Another player who has come close to capturing some poker gold is Taylor Von Kriegenbergh (3,280,000). Kriegenbergh’s stack swung throughout the day from leader to shortest and back again. With his best cash in a WSOP event being a 13th-place finish in this event last year, his sights are set on improving upon that score.
Darren Elias (2,790,000) looked to be out of the tournament late in the night when he lost almost all of his chips to Jorge Consiglieri (2,650,000) on a king-high board with king-jack against Consiglieri’s aces. Through some timely doubles, Elias was able to remain in contention, and the player nicknamed “End Boss” will indeed be quite the challenge to overcome with his years of experience and results.
Young gun Lewis Spencer (2,705,000) also found his way to a bag, and he returns having secured the second biggest cash of his career. Spencer final tabled last year’s WSOP $2,500 Freezeout and finished in seventh place for his highest WSOP finish. With a deep run in the 2021 WSOP Main Event, his burst onto the scene has been quite a solid one as he looks to add more to his growing list.
The only other WSOP bracelet winner in the field is Canada’s Kristen Foxen (2,675,000), who looks to add a third bracelet to her collection. Multiple-time Female GPI player of the year, Foxen’s results speak for themselves, as she currently sits in 15th place on Canada’s all-time money list. With a win in this event, she looks to be only the second woman to win three bracelets.
Newcomer to the WSOP Jorge Consiglieri adds his best live cash wherever he places tomorrow. With just one other WSOP cash to date, Consiglieri’s Cinderella story could be complete here with a win over this field of professionals.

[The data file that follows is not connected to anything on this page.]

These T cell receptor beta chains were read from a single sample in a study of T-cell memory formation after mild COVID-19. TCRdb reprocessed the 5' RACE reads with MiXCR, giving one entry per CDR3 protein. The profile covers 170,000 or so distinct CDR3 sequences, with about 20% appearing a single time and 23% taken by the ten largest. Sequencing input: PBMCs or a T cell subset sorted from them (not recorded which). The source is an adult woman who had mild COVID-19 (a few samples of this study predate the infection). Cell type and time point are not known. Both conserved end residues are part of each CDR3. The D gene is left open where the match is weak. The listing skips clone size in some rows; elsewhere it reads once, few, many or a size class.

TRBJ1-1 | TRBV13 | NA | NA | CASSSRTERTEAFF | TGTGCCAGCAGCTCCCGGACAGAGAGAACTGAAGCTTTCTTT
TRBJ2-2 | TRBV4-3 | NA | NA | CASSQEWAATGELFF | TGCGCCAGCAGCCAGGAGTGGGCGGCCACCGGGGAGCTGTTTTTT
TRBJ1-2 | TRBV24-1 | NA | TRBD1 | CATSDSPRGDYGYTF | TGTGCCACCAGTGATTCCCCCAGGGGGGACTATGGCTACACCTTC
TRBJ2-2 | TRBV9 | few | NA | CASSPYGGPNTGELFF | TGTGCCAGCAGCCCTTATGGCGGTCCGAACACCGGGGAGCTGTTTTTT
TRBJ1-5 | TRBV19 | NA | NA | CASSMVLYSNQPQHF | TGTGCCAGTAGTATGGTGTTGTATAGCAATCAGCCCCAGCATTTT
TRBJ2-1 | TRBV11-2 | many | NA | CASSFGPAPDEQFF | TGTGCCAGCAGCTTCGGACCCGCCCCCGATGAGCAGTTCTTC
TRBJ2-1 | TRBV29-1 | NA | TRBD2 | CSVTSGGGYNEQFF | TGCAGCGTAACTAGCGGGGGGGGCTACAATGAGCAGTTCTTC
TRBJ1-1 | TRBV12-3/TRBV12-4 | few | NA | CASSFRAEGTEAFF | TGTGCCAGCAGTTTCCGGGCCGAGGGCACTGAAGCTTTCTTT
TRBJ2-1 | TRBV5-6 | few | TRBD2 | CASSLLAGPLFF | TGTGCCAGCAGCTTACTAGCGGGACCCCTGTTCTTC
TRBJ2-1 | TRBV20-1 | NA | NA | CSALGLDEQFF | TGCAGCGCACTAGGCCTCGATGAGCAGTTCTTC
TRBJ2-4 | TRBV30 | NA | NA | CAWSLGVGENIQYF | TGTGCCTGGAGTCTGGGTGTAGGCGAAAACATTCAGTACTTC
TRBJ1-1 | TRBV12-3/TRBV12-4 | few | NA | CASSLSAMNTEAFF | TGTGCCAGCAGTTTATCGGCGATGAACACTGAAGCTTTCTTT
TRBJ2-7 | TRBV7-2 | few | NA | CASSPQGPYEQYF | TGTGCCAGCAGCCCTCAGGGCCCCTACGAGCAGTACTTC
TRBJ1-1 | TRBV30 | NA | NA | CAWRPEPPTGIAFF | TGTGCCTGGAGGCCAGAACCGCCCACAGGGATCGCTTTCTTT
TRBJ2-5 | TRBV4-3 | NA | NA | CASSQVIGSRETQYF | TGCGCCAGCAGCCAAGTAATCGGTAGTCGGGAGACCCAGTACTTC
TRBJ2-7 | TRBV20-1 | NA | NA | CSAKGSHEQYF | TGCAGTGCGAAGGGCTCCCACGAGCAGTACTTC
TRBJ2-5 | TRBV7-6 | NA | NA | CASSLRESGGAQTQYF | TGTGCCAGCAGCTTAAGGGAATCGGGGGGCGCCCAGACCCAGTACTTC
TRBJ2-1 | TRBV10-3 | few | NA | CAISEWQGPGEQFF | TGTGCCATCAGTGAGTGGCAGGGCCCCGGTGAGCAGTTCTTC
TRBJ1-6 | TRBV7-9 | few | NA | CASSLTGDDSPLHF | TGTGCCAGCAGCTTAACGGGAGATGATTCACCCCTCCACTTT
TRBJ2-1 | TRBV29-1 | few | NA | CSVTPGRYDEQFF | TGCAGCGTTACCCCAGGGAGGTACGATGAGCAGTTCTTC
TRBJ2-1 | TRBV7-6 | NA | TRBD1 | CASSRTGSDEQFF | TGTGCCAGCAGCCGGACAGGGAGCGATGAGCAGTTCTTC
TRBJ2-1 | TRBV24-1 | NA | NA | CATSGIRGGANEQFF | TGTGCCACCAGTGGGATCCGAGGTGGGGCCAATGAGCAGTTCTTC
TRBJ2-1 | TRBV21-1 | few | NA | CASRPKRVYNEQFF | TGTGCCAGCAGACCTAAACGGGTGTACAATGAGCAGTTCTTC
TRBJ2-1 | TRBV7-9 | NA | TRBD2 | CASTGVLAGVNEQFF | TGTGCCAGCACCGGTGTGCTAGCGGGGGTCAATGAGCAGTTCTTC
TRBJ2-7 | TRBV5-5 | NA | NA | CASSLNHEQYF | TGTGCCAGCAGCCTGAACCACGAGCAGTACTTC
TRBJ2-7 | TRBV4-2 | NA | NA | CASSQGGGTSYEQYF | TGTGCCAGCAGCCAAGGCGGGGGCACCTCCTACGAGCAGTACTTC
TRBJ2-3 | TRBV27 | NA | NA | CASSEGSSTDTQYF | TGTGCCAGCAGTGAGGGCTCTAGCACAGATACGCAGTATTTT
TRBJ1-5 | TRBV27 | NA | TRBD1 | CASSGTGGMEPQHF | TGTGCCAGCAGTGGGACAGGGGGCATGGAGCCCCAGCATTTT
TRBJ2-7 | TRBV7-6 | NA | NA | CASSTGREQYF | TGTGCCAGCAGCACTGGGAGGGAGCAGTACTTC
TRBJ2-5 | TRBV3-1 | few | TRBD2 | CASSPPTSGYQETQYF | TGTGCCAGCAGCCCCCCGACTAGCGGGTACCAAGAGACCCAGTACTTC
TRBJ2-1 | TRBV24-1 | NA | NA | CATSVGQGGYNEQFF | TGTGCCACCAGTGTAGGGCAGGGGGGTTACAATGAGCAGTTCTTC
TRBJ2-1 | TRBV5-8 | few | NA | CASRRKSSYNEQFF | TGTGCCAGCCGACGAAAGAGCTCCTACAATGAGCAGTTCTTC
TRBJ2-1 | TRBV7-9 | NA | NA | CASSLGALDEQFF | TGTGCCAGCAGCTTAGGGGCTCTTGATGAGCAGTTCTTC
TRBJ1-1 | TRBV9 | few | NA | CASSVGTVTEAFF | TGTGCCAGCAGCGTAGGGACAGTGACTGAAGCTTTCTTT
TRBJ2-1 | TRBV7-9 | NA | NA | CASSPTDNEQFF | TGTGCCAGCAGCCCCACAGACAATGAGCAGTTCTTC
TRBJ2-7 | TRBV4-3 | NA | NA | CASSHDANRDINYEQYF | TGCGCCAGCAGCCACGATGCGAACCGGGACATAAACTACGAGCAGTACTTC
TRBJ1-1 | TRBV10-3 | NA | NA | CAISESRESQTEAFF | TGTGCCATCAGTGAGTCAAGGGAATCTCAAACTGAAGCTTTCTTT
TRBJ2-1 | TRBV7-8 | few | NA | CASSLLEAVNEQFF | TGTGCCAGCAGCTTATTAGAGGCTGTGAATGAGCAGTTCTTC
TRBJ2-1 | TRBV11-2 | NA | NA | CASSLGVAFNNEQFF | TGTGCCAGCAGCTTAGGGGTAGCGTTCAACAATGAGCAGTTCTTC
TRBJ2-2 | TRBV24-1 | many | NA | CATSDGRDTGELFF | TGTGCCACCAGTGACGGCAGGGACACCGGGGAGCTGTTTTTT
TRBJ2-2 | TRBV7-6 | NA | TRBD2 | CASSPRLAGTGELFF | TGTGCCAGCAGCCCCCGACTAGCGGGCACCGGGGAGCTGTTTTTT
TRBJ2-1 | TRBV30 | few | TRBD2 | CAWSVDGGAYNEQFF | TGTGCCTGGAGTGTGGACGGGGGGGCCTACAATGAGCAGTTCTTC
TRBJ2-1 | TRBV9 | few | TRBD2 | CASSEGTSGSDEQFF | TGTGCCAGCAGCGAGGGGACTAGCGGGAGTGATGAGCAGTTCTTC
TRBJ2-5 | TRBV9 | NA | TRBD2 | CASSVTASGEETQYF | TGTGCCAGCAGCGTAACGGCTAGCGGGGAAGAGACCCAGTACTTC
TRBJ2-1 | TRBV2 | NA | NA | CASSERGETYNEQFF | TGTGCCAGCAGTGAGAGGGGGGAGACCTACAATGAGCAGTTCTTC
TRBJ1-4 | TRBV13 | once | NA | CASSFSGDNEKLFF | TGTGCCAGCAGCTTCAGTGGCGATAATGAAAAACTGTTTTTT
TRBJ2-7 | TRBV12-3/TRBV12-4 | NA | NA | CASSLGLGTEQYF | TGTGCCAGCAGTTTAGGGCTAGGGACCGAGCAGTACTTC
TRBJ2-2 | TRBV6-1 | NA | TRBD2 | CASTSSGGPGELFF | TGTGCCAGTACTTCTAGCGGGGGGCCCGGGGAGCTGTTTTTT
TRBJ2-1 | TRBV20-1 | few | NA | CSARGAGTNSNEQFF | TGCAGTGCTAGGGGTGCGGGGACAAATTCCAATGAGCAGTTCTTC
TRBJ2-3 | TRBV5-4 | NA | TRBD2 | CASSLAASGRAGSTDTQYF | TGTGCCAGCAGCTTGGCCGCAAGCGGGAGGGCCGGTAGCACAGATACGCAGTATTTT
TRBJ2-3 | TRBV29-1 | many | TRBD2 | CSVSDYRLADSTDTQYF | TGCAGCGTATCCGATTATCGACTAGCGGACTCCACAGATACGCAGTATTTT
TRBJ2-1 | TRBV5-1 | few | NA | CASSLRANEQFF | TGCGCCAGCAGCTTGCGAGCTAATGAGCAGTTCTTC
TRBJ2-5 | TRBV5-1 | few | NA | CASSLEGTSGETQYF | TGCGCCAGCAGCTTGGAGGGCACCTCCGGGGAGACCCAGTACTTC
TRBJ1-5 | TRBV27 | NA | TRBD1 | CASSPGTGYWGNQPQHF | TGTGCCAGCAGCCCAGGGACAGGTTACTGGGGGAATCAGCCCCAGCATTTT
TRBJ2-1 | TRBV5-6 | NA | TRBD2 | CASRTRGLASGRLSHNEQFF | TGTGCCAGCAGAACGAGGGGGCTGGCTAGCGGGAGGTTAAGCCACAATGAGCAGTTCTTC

The youngest player left in the field, at 23, Michael Jozoff (2,085,000) ended his day after a path that included many ups and downs. Flirting with the chip lead for much of the day, dropping down to the shortest stack, to rising back up again, he looks to be only the second player born in the 2000s to win a live WSOP bracelet.
Ryan O’Donnell (1,570,000) is the final player to bag tonight, sitting at just over 15 big blinds coming back for Day 3. O’Donnell vaulted into the chip lead after knocking out two opponents, before dropping down to the shortest stack after doubling up Ponakovs. The UK resident finds his best WSOP finish after only his third cash today. He looks to add the first 2023 WSOP bracelet to the UK as he returns to the action.
Day 2 Action
Play kicked off fast and furious today as players registered with mere seconds left on registration to sit down and play. The field dropped quickly as many players like Josh Reichard, Joe McKeehen, Freddy Deeb, Brian Kim, Bin Weng, and David Peters all found themselves falling on the wrong side of the money bubble.
Bubble play ended when Cary Katz’ queen-jack on a jack high board, could not hold against Isaac Haxton’s king-ten for a gutshot and an overcard. The king came on the turn and Katz became the unfortunate bubble boy.
Post Bubble Play
Many notables found themselves not making the final day. Players like Brock Wilson (42nd-$40,000), Calvin Anderson (34th - $43,750), Dan Smith (27th - $50,000), WSOP 2021 $25k champion Tyler Cornell (22nd - $56,931), and WSOP 2022 Main Event Champion Espen Jorstad (16th - $56,931).
Calvin Lee became the last player to exit the night. He got in his final chips with ace-five against Consiglieri’s ace-ten and failed to improve, leaving himself in 14th place and collecting $66,415 for his efforts.
Players will return on June 8 at noon in the Horseshoe. Level 19 is the first level of play with blinds at 50,000/100,000 and a 100,000 big blind ante. Each level will last one hour, with players taking a 15-minute break after every two levels. Play will continue until a winner is crowned, with the final table being live-streamed.
Stay tuned to PokerNews for all updates regarding the 2023 WSOP.